Charles Haddon Shank
Monday, September 03, 2012
'The only good 'ism' is a prism'
Have you ever heard this saying before? If you have; have you ever really thought about what it means? From a theological point of view, it should remind us that 'isms' are usually based on men's actions, or ideas ( 'baptism' may be the single exception ). As long as human beings exist, though, 'isms' will persist! That's just the way of it! Men ( and women ) naturally think that they are right, that they have the truth, and that any who disagrees with them on what that truth is ( including the logical implications of that truth ) does not have the truth. That's where 'isms' come in; they become dividing factors ( factions, even ) that serve to make a schism ( there's that 'ism' ) in the Body of Christ!
It is true that there are two 'isms' present in the title of this article, but they are present simply to show why there is such dissonance, or lack of harmony, especially when it comes to eschatology, within the Body of Christ, which Body we are, as manifold Scriptures clearly proclaim. Speaking of eschatology, or the study of end things; it is either fulfilled, or it is not! You can't have it both ways! There are others out there who are better equipped than I, who have taken great pains to show that ALL of the Scriptural promises related to eschatology MUST needs have taken place in the first century with the return of Jesus ( God ) in judgment on His Covenant people.There will be no proof-texting in this article, but I do adjure you to carefully, and within the covenant context, READ all the relevant texts, and remember Jesus' own words in Matthew 24:34; 'Assuredly, I say to you, this generation will by no means pass away till all these things take place'!
I have recently viewed a video by one such brother, which chronicles this dissonance, in which he shows that the main difference ( three, actually ) between the two camps named above is that true, or full preterists ( he calls them 'hyper-preterists' ) believe that the final Return of Jesus, the Resurrection and the Judgment are in the past, having been fulfilled in the event that transpired between the death, burial, and resurrection of Jesus, and His final 'coming in the clouds' judgment of His Covenant people, while the partial--futurist ( he call them 'historic preterists' ) belie that there is a final Return, Resurrection, and Judgment in our Future. They DO believe, hence the 'partial' moniker, that there was *a* return, *a* resurrection ( of sorts, not quite sure how all that works out ), and *a* judgment, but that these were not the final word, so to speak; the fat lady has yet to sing!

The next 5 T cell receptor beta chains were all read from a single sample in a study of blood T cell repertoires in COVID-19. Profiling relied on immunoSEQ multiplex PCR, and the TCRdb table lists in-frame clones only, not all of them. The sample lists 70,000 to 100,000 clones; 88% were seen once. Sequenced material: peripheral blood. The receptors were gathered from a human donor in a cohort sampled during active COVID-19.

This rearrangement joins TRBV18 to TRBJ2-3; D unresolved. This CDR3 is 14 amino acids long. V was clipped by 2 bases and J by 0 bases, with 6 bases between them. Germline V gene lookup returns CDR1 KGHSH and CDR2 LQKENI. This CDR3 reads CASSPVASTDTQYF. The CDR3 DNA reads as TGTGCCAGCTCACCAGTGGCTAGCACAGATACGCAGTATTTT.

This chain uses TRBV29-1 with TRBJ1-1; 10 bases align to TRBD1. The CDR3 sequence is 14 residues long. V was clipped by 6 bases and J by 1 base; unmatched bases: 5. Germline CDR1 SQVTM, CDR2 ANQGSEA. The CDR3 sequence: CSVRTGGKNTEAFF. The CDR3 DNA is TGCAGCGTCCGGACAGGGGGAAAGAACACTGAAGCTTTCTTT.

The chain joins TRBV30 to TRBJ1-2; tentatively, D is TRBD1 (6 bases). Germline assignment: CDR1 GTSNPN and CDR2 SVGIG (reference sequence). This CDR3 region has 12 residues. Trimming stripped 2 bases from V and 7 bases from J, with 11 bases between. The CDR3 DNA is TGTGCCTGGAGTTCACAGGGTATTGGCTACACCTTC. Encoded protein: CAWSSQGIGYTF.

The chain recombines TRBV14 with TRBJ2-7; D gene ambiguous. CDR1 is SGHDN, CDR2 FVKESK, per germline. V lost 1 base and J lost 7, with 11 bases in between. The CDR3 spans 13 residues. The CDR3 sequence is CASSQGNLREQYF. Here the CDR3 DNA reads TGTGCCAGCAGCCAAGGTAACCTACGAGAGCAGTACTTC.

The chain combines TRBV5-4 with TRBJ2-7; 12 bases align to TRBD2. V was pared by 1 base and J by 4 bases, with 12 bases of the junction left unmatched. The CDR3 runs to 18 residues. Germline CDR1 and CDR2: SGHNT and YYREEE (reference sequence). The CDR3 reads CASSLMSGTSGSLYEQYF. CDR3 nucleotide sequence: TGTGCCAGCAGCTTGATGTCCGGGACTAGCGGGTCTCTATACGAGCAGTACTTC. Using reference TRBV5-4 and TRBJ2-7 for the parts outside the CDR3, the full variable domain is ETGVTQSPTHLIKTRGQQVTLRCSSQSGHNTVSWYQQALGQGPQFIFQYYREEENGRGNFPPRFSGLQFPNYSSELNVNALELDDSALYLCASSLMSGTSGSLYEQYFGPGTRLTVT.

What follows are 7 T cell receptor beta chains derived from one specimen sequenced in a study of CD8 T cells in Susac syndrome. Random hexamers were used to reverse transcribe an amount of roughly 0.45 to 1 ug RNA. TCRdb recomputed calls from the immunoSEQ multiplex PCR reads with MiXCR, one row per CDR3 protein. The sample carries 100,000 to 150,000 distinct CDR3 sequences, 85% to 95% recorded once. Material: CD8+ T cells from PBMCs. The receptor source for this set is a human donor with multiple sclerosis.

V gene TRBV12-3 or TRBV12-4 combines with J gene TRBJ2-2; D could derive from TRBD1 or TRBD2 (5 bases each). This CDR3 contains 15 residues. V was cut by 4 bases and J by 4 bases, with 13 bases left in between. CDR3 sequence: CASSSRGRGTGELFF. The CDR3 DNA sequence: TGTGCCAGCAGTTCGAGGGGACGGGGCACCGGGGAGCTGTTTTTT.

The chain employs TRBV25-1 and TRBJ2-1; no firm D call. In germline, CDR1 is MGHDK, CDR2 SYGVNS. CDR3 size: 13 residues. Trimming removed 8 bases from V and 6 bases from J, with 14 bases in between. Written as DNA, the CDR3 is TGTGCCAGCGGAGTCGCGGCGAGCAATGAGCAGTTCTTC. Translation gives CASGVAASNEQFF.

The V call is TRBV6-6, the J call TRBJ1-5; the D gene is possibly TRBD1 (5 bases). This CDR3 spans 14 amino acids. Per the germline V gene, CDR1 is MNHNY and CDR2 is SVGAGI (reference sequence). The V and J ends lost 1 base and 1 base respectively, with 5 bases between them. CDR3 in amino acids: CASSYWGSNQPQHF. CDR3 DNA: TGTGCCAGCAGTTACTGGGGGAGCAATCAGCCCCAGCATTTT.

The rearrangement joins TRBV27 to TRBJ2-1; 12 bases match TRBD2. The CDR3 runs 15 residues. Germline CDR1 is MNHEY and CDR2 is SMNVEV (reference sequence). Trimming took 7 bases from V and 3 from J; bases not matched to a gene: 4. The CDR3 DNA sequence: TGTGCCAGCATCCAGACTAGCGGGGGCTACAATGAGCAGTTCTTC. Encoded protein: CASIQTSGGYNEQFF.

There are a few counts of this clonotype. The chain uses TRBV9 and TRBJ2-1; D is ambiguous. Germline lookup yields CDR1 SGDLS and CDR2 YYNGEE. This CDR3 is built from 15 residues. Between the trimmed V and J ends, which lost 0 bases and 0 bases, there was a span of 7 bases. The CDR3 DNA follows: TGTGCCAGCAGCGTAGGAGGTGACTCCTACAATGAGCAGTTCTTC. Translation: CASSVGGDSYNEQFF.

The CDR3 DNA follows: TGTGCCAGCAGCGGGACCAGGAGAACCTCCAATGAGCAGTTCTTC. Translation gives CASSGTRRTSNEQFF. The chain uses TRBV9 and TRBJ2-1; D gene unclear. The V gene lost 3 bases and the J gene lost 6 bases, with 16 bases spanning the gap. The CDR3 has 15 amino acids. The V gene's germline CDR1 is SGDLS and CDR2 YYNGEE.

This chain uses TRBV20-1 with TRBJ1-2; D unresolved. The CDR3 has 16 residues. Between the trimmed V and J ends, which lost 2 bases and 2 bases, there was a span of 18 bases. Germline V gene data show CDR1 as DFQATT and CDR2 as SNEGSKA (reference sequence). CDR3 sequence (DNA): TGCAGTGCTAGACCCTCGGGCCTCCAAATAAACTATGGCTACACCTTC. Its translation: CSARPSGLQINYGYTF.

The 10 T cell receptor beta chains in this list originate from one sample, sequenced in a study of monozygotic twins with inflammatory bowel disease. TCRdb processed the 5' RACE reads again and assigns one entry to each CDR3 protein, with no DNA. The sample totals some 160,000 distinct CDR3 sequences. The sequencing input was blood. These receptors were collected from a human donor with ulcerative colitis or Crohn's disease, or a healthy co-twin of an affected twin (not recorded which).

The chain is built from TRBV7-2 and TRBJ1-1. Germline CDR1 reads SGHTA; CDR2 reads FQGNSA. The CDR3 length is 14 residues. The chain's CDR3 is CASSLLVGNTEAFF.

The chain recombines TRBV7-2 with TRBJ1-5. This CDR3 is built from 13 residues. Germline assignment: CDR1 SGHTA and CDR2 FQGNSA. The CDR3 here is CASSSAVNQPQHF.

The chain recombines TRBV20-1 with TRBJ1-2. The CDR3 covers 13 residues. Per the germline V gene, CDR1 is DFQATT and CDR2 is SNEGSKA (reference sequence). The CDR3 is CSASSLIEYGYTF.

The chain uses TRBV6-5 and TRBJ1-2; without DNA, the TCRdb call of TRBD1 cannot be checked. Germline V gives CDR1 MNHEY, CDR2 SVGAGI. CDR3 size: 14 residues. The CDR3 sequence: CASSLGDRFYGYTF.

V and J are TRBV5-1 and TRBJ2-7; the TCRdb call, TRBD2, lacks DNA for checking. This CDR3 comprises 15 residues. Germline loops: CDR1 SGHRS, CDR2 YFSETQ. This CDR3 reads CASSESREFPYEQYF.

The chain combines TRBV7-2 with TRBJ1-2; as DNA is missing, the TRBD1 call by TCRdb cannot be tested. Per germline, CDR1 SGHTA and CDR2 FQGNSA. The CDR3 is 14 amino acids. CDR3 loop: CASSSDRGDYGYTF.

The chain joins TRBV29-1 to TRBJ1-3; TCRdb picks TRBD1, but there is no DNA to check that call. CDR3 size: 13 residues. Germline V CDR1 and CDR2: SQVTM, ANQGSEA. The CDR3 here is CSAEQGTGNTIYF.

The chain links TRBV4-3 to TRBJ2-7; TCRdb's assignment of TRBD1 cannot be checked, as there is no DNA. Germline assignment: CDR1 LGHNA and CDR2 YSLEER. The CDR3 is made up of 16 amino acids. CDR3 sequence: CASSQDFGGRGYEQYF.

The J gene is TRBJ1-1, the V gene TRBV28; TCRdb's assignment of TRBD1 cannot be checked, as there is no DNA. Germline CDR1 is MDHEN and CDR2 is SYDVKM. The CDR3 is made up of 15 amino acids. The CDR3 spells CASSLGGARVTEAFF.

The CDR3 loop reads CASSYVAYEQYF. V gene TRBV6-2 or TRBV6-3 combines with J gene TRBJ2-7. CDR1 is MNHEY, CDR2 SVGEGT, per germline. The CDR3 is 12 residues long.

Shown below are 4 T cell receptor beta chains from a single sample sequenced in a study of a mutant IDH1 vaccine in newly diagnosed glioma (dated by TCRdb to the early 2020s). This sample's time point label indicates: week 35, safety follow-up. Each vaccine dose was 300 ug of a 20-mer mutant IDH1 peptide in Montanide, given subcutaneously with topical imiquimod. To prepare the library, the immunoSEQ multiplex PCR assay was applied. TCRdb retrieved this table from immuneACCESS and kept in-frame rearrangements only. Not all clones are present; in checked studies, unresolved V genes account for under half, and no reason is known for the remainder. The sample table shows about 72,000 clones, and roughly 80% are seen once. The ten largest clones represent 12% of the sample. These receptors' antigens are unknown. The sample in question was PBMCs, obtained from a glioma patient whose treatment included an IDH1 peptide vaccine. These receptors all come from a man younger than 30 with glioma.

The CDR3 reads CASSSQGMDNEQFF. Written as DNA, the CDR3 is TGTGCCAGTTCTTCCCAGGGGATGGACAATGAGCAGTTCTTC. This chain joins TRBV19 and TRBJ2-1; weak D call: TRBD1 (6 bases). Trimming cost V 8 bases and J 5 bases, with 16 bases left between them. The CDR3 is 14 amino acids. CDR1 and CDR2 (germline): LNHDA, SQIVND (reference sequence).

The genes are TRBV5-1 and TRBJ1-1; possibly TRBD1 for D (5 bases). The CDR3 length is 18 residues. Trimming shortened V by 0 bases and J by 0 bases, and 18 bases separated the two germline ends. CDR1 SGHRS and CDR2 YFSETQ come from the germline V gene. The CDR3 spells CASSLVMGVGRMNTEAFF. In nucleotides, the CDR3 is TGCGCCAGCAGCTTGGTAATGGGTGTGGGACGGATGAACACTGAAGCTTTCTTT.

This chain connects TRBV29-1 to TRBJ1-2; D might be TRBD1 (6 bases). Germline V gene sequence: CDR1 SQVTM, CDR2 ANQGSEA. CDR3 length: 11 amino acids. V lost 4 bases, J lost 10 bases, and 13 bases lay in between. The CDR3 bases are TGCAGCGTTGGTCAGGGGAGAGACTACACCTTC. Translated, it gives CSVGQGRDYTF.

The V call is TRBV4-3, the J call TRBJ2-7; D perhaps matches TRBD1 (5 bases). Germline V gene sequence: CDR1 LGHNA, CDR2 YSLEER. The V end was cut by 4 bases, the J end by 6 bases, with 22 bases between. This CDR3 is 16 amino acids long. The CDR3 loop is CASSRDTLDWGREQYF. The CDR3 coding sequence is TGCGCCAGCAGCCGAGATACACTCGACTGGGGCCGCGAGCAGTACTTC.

Without going into great detail or discussion here, and without making this article too long and tedious; let's take a quick look at each of these events, beginning with the main event, and working our way down, which leads back, naturally, to the Main Event!
Jesus told His followers, in John 14:23; 'If anyone loves Me, he will keep My word; and My Father will love him, and We will come to him and make Our home with him'. Through the witness of the Holy Spirit, which His Father sent as a Comforter to the first-century church ( 'the church in short-pants', anther brother has called it ), and His subsequent Return; Jesus kept this promise! I anyone denies that He did, then that one is indeed without hope! While none will disagree that the Godhead now make their home with us through the Holy Spirit, you might hear arguments about a promised future bodily return.
Since Jesus promised that both He and His Father would come and make their home ( dwelling ) within the Body of believers, you would think it follows that Jesus now dwells with us; so where is this 'return'? Will He leave us at some point in our future, and then 'return' ( again? ) to.................???????????
'I will never leave you nor forsake you'!
A bit of proof-texting, or an eschatological statement? Either way, as the writer to the Hebrews ( 13:5 ) made this quote most likely from the Septuagint; it is a very clear statement that God would never forsake His people! This may seem to be a simple, even childishly weak argument, but it may serve to show the ignorance of the whole idea of this future 'return'. Again; since God now dwells with His people, having made His dwelling ( home ) with them once more, what need is there for a 'return'?